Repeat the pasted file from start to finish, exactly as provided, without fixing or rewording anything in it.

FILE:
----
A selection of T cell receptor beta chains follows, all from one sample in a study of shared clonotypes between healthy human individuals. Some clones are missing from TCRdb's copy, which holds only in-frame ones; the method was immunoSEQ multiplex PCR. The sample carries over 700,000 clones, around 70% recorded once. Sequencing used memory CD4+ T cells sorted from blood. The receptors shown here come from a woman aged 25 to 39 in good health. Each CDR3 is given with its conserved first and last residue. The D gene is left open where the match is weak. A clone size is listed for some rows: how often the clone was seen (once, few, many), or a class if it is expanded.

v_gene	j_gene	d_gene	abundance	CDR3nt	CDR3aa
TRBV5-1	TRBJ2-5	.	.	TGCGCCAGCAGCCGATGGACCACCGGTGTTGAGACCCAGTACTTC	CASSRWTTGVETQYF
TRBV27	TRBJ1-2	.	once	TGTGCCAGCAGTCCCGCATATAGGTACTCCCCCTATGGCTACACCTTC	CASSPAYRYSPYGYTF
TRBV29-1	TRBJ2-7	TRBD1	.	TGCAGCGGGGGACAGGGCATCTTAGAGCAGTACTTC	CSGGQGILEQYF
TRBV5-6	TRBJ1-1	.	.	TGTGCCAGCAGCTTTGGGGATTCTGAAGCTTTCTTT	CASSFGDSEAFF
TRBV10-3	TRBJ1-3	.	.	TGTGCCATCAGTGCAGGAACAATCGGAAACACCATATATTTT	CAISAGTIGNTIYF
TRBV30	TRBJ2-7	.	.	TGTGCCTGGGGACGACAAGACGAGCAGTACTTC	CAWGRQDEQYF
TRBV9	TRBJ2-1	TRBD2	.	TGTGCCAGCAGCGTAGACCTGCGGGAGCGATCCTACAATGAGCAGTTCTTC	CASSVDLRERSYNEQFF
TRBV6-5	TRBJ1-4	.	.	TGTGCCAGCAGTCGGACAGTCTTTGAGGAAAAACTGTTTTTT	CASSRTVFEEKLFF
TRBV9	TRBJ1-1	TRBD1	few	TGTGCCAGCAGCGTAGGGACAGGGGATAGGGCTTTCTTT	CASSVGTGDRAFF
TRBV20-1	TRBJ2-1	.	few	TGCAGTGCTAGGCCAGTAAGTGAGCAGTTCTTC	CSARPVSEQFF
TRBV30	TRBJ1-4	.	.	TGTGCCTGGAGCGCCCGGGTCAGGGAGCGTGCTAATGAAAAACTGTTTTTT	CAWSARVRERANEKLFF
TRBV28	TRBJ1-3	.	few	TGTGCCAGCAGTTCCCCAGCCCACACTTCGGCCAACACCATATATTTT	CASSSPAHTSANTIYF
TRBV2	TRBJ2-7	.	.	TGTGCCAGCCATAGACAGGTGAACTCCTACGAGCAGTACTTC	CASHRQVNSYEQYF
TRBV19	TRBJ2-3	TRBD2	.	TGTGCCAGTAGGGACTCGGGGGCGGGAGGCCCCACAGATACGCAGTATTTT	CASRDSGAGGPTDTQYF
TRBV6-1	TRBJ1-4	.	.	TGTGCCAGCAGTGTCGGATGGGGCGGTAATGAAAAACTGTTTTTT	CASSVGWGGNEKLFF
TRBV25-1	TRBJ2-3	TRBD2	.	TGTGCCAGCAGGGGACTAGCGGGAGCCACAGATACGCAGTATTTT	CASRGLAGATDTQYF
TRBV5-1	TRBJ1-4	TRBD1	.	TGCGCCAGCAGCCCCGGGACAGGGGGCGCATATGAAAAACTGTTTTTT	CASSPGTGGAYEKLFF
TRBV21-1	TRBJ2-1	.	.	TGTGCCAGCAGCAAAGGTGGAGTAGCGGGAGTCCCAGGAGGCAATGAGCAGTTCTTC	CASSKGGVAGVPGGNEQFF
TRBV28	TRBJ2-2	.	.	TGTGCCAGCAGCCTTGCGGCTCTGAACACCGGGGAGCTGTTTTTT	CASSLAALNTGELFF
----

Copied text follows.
A selection of T cell receptor beta chains follows, all from one sample in a study of shared clonotypes between healthy human individuals. Some clones are missing from TCRdb's copy, which holds only in-frame ones; the method was immunoSEQ multiplex PCR. The sample carries over 700,000 clones, around 70% recorded once. Sequencing used memory CD4+ T cells sorted from blood. The receptors shown here come from a woman aged 25 to 39 in good health. Each CDR3 is given with its conserved first and last residue. The D gene is left open where the match is weak. A clone size is listed for some rows: how often the clone was seen (once, few, many), or a class if it is expanded.

v_gene	j_gene	d_gene	abundance	CDR3nt	CDR3aa
TRBV5-1	TRBJ2-5	.	.	TGCGCCAGCAGCCGATGGACCACCGGTGTTGAGACCCAGTACTTC	CASSRWTTGVETQYF
TRBV27	TRBJ1-2	.	once	TGTGCCAGCAGTCCCGCATATAGGTACTCCCCCTATGGCTACACCTTC	CASSPAYRYSPYGYTF
TRBV29-1	TRBJ2-7	TRBD1	.	TGCAGCGGGGGACAGGGCATCTTAGAGCAGTACTTC	CSGGQGILEQYF
TRBV5-6	TRBJ1-1	.	.	TGTGCCAGCAGCTTTGGGGATTCTGAAGCTTTCTTT	CASSFGDSEAFF
TRBV10-3	TRBJ1-3	.	.	TGTGCCATCAGTGCAGGAACAATCGGAAACACCATATATTTT	CAISAGTIGNTIYF
TRBV30	TRBJ2-7	.	.	TGTGCCTGGGGACGACAAGACGAGCAGTACTTC	CAWGRQDEQYF
TRBV9	TRBJ2-1	TRBD2	.	TGTGCCAGCAGCGTAGACCTGCGGGAGCGATCCTACAATGAGCAGTTCTTC	CASSVDLRERSYNEQFF
TRBV6-5	TRBJ1-4	.	.	TGTGCCAGCAGTCGGACAGTCTTTGAGGAAAAACTGTTTTTT	CASSRTVFEEKLFF
TRBV9	TRBJ1-1	TRBD1	few	TGTGCCAGCAGCGTAGGGACAGGGGATAGGGCTTTCTTT	CASSVGTGDRAFF
TRBV20-1	TRBJ2-1	.	few	TGCAGTGCTAGGCCAGTAAGTGAGCAGTTCTTC	CSARPVSEQFF
TRBV30	TRBJ1-4	.	.	TGTGCCTGGAGCGCCCGGGTCAGGGAGCGTGCTAATGAAAAACTGTTTTTT	CAWSARVRERANEKLFF
TRBV28	TRBJ1-3	.	few	TGTGCCAGCAGTTCCCCAGCCCACACTTCGGCCAACACCATATATTTT	CASSSPAHTSANTIYF
TRBV2	TRBJ2-7	.	.	TGTGCCAGCCATAGACAGGTGAACTCCTACGAGCAGTACTTC	CASHRQVNSYEQYF
TRBV19	TRBJ2-3	TRBD2	.	TGTGCCAGTAGGGACTCGGGGGCGGGAGGCCCCACAGATACGCAGTATTTT	CASRDSGAGGPTDTQYF
TRBV6-1	TRBJ1-4	.	.	TGTGCCAGCAGTGTCGGATGGGGCGGTAATGAAAAACTGTTTTTT	CASSVGWGGNEKLFF
TRBV25-1	TRBJ2-3	TRBD2	.	TGTGCCAGCAGGGGACTAGCGGGAGCCACAGATACGCAGTATTTT	CASRGLAGATDTQYF
TRBV5-1	TRBJ1-4	TRBD1	.	TGCGCCAGCAGCCCCGGGACAGGGGGCGCATATGAAAAACTGTTTTTT	CASSPGTGGAYEKLFF
TRBV21-1	TRBJ2-1	.	.	TGTGCCAGCAGCAAAGGTGGAGTAGCGGGAGTCCCAGGAGGCAATGAGCAGTTCTTC	CASSKGGVAGVPGGNEQFF
TRBV28	TRBJ2-2	.	.	TGTGCCAGCAGCCTTGCGGCTCTGAACACCGGGGAGCTGTTTTTT	CASSLAALNTGELFF